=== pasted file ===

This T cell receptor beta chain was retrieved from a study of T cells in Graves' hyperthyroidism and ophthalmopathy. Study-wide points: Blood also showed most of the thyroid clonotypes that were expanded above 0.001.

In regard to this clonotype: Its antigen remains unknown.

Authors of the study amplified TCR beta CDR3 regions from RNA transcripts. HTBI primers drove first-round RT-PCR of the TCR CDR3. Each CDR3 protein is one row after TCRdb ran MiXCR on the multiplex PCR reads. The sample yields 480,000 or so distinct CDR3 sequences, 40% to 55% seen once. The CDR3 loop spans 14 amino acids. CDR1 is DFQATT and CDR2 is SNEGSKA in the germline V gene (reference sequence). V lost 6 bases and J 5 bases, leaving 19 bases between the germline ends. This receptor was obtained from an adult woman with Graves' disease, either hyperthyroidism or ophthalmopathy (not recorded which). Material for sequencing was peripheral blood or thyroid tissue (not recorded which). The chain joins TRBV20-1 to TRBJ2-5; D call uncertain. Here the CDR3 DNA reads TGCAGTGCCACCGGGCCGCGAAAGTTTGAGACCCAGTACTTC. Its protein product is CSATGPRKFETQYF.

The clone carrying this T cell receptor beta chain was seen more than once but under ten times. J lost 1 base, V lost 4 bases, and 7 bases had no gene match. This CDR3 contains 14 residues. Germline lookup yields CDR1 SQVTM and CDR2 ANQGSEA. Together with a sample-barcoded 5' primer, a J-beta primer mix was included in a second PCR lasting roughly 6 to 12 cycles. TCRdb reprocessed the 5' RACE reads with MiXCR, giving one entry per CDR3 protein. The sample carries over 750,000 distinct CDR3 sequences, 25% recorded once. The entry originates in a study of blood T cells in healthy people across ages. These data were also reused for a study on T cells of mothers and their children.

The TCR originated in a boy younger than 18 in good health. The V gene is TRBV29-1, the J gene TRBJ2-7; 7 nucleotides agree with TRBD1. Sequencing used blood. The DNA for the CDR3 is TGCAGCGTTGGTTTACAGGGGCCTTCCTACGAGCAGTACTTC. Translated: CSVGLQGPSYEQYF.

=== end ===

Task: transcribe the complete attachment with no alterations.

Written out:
This T cell receptor beta chain was retrieved from a study of T cells in Graves' hyperthyroidism and ophthalmopathy. Study-wide points: Blood also showed most of the thyroid clonotypes that were expanded above 0.001.

In regard to this clonotype: Its antigen remains unknown.

Authors of the study amplified TCR beta CDR3 regions from RNA transcripts. HTBI primers drove first-round RT-PCR of the TCR CDR3. Each CDR3 protein is one row after TCRdb ran MiXCR on the multiplex PCR reads. The sample yields 480,000 or so distinct CDR3 sequences, 40% to 55% seen once. The CDR3 loop spans 14 amino acids. CDR1 is DFQATT and CDR2 is SNEGSKA in the germline V gene (reference sequence). V lost 6 bases and J 5 bases, leaving 19 bases between the germline ends. This receptor was obtained from an adult woman with Graves' disease, either hyperthyroidism or ophthalmopathy (not recorded which). Material for sequencing was peripheral blood or thyroid tissue (not recorded which). The chain joins TRBV20-1 to TRBJ2-5; D call uncertain. Here the CDR3 DNA reads TGCAGTGCCACCGGGCCGCGAAAGTTTGAGACCCAGTACTTC. Its protein product is CSATGPRKFETQYF.

The clone carrying this T cell receptor beta chain was seen more than once but under ten times. J lost 1 base, V lost 4 bases, and 7 bases had no gene match. This CDR3 contains 14 residues. Germline lookup yields CDR1 SQVTM and CDR2 ANQGSEA. Together with a sample-barcoded 5' primer, a J-beta primer mix was included in a second PCR lasting roughly 6 to 12 cycles. TCRdb reprocessed the 5' RACE reads with MiXCR, giving one entry per CDR3 protein. The sample carries over 750,000 distinct CDR3 sequences, 25% recorded once. The entry originates in a study of blood T cells in healthy people across ages. These data were also reused for a study on T cells of mothers and their children.

The TCR originated in a boy younger than 18 in good health. The V gene is TRBV29-1, the J gene TRBJ2-7; 7 nucleotides agree with TRBD1. Sequencing used blood. The DNA for the CDR3 is TGCAGCGTTGGTTTACAGGGGCCTTCCTACGAGCAGTACTTC. Translated: CSVGLQGPSYEQYF.